WASHINGTON — President Donald Trump’s decision to replace National Security Adviser H.R. McMaster with former UN Ambassador John Bolton and Secretary of State Rex Tillerson with CIA Director Mike Pompeo signals the commander-in-chief is moving toward a more hawkish approach on foreign policy matters, say national security and foreign affairs experts.
The president’s move to surround himself with two figureheads with a reputation for choosing military intervention over diplomacy comes as he prepares to meet with North Korea for denuclearization talks, and as he continues to voice his displeasure with the 2015 nuclear deal with Iran.
“These are two men who have very belligerent tendencies and belligerent commitments when it comes to Iran, Syria and North Korea,” said Jeremi Suri, a professor of global leadership and public policy at the University of Texas at Austin, and the author of several books about American foreign relations.
Bolton, who served as United Nations ambassador under President George W. Bush, has been described as a “bomb thrower” by foreign policy scholars for his penchant to recommend militaristic options as a first recourse. In a recent Wall Street Journal column, Bolton called for a pre-emptive military strike against North Korea and on Twitter he has advocated for harsher sanctions on Russia and its leader Vladmir Putin for alleged cyber attacks on the United States.
“He believes in a strong military, going after terrorists, taking the gloves off,” Sen. Lindsey Graham (R-South Carolina) said of Bolton on an appearance on “Fox and Friends.” Graham said he was supportive of Bolton’s appointment, which does not require Senate confirmation.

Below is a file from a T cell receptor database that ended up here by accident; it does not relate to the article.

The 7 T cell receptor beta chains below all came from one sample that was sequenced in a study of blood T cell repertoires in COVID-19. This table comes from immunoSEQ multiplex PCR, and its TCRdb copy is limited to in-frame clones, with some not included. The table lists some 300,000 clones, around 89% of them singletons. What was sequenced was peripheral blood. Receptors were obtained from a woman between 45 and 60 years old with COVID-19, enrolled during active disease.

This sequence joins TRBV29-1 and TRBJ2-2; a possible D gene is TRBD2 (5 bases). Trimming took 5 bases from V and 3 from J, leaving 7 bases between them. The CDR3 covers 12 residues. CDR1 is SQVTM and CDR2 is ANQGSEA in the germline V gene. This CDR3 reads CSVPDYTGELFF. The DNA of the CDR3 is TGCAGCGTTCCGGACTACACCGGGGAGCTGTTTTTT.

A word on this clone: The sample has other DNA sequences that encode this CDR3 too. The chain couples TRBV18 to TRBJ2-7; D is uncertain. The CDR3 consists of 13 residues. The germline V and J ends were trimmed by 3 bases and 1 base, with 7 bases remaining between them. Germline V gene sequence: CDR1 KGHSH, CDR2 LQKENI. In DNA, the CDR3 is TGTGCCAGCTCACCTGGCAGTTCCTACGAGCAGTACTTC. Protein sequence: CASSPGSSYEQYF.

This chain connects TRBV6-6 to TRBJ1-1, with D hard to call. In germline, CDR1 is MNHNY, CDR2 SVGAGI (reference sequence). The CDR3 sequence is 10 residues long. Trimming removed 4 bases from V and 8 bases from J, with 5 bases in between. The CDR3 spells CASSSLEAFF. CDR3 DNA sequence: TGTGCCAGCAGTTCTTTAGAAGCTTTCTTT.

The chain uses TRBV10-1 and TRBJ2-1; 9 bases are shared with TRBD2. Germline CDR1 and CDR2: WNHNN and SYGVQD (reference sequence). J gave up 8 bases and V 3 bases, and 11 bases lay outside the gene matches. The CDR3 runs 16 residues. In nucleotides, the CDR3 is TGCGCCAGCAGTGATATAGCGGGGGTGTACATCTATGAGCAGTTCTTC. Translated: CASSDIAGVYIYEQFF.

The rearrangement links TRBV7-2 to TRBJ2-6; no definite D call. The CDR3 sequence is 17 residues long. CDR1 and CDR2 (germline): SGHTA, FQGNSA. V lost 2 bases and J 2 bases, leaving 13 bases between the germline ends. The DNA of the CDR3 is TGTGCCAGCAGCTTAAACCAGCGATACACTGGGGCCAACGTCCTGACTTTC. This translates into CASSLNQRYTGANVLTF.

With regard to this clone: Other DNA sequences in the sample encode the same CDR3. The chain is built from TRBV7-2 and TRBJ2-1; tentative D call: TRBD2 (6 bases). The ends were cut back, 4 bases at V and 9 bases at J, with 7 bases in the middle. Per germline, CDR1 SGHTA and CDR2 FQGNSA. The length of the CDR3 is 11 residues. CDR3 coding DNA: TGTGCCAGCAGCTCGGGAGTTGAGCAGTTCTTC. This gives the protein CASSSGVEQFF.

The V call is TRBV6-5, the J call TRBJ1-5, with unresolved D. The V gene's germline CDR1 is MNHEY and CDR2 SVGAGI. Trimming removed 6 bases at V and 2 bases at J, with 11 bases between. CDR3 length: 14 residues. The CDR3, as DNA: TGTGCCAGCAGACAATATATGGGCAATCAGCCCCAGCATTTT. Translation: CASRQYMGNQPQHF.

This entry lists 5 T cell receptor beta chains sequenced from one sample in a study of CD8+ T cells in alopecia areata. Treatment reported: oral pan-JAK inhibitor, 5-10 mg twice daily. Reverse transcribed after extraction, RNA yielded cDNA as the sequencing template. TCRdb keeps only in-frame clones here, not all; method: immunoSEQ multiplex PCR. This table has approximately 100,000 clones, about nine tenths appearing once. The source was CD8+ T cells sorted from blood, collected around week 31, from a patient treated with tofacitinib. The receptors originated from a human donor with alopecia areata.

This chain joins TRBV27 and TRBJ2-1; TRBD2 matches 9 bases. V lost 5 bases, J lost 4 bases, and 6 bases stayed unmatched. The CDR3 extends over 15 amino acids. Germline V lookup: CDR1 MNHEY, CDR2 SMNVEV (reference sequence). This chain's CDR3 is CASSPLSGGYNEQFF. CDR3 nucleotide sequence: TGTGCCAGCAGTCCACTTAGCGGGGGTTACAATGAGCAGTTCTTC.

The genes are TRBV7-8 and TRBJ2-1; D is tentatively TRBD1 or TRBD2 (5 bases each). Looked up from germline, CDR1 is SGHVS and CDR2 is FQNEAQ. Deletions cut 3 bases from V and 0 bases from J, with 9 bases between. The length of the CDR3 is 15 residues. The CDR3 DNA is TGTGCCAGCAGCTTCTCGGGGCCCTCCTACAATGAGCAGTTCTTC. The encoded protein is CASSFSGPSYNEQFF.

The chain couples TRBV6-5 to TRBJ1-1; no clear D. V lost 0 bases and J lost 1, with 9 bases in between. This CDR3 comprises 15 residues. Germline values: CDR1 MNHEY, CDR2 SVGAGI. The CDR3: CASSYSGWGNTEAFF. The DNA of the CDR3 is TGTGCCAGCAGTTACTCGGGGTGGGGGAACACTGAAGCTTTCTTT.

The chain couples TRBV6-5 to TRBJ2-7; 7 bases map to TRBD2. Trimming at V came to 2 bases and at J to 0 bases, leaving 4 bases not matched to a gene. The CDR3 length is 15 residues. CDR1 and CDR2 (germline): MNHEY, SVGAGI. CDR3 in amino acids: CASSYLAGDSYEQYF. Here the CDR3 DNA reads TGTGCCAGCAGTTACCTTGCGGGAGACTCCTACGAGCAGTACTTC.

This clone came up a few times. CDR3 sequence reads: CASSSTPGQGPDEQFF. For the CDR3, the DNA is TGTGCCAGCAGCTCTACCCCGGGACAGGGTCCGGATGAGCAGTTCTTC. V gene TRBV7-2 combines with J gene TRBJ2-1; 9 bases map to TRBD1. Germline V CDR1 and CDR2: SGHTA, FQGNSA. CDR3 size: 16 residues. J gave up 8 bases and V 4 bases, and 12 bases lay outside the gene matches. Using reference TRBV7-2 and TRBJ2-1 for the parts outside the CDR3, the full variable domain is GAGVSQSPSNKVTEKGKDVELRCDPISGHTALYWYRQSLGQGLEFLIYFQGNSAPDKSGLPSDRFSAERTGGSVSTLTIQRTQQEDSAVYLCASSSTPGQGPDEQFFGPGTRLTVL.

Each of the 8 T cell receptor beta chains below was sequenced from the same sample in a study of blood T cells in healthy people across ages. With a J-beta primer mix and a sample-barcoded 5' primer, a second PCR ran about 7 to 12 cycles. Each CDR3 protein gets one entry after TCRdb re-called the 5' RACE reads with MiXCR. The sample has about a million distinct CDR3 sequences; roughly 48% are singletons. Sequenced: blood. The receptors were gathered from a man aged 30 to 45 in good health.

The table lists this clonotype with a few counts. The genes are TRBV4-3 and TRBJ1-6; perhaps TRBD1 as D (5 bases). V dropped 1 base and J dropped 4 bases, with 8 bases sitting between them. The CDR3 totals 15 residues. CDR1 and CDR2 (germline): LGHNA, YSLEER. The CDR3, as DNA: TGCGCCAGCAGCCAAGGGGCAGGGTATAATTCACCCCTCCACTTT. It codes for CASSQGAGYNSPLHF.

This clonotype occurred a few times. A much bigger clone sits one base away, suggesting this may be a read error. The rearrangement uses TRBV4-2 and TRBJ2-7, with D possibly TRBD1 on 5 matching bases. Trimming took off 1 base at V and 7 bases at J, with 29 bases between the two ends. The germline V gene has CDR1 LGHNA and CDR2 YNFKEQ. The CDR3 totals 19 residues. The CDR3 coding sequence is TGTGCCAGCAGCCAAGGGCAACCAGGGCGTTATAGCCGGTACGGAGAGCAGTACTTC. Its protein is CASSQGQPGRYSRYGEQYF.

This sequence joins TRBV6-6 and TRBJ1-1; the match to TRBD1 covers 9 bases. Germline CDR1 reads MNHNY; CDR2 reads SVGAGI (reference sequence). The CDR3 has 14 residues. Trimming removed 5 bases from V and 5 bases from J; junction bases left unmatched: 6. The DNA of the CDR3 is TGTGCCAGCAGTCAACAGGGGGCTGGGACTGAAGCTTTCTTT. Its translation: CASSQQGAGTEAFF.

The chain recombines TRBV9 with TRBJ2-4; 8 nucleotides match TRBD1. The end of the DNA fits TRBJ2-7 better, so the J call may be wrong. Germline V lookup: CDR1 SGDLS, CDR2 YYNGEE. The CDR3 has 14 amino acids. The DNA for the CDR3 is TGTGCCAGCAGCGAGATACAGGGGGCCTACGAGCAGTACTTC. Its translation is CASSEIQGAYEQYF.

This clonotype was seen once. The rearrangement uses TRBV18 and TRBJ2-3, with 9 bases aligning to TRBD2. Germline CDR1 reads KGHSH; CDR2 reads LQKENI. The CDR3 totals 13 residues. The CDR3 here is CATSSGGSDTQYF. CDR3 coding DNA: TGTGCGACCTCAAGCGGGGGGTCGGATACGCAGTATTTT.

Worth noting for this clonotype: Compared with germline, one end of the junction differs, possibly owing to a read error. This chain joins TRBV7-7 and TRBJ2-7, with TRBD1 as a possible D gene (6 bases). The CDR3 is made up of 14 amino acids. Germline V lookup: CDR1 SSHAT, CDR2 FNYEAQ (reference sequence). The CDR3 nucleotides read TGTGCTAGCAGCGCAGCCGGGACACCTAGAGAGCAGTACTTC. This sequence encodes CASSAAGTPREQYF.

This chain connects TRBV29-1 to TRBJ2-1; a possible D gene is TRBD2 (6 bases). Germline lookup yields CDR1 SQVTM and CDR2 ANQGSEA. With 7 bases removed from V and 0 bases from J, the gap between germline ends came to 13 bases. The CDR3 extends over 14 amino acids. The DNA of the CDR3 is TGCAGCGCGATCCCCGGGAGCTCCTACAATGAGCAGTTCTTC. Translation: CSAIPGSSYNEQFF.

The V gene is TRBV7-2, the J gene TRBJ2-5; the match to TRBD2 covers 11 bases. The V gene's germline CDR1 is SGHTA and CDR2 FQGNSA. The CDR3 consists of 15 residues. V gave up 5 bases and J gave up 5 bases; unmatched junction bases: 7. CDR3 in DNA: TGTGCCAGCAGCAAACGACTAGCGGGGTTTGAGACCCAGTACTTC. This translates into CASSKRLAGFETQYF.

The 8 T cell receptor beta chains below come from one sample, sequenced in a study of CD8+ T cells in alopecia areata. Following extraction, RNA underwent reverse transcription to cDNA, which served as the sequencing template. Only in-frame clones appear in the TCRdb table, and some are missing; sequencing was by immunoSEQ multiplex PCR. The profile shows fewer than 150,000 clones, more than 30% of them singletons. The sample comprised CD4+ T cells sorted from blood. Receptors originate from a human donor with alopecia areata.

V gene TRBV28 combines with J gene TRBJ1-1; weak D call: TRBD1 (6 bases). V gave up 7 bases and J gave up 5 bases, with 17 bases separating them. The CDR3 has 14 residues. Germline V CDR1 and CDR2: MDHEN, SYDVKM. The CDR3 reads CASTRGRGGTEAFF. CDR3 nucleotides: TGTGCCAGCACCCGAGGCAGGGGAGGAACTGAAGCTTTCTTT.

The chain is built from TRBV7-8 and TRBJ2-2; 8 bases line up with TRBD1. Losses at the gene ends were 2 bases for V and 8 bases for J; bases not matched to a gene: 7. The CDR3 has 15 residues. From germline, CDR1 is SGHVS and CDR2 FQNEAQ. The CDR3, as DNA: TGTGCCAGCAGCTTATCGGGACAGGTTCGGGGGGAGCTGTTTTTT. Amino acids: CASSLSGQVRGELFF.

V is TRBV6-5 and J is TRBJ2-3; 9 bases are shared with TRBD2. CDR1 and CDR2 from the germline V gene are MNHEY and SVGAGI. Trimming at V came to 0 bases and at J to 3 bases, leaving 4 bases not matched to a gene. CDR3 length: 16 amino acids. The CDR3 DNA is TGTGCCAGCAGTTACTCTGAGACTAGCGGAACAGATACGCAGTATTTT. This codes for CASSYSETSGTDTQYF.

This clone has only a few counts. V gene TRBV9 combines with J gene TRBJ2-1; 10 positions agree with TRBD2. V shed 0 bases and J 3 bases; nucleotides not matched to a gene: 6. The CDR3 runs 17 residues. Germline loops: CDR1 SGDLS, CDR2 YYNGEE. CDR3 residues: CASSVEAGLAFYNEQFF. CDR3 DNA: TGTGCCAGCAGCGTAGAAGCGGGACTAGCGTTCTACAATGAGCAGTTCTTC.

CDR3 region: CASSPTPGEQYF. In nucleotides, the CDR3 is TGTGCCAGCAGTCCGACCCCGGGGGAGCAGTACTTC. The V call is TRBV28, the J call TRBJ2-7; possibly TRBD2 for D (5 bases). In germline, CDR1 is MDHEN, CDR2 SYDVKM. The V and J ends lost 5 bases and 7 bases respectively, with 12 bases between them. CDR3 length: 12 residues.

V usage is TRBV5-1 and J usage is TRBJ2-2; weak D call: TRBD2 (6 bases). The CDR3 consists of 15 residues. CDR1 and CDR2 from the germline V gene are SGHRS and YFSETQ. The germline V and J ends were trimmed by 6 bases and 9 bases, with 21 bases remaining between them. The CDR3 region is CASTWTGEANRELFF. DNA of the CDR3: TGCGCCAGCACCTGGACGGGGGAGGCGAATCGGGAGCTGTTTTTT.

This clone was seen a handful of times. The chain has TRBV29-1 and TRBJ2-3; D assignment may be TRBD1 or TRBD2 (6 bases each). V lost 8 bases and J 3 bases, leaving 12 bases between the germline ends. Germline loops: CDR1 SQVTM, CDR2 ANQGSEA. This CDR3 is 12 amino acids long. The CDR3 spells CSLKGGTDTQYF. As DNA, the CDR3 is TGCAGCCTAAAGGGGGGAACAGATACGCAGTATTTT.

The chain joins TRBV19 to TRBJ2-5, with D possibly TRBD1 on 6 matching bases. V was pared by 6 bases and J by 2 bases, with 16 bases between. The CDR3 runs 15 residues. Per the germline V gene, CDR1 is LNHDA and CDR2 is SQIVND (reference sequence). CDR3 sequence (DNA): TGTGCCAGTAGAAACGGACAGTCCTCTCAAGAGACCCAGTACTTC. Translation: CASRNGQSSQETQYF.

Bolton’s support for U.S. intervention overseas stands in contrast to the statements Trump made as a candidate on the campaign trail, where he called for increased military spending, but also questioned the scale of U.S. military spending to maintain a presence in South Korea, criticized the longstanding NATO alliance, and said he did not “think we should be nation-building anymore.”
Corri Zoli, director of research at Syracuse University’s Institute for National Security and Counterterrorism, said in selecting Bolton, Trump is probably attempting to have a “bad cop” in place ahead of his discussions with North Korean dictator Kim Jong Un.
“I would say he’s chosen Bolton very much thinking about North Korea . . . so he can have a bad cop . . . so that Bolton can be the real hardliner in the discussions, so that Trump can negotiate on even terms, so the president can play the pure negotiator role,” Zoli said.
Pompeo likewise brings hardline credentials to the table — a former West Point graduate and GOP congressman, he has sided with Trump in calling for an end to the international nuclear agreement with Iran aimed at limiting Tehran’s nuclear ability. He has called it a “disastrous deal with the world’s largest state sponsor of terrorism.” Ahead of talks with North Korea, he asserted in a recent interview on Fox News that the United States would make “no concessions” to Kim
“He’s definitely more of a hawk than Tillerson,” said Suri. “We can expect that Pompeo will be more of an advocate for toughness, and the possible use of military force.”
Paul Fritz, a political science professor at Hofstra University who focuses on foreign relations, said Pompeo, if confirmed by the Senate this month, could play a bigger role in shaping Trump’s decisions on foreign policy matters than Tillerson, who shared a rocky relationship with the president.
“Pompeo’s walking into a situation where he may have some advantages over a few cabinet members,” Fritz said. “Because Pompeo apparently does have a better relationship with Trump, there’s a better chance, that he could have the ear of the president.”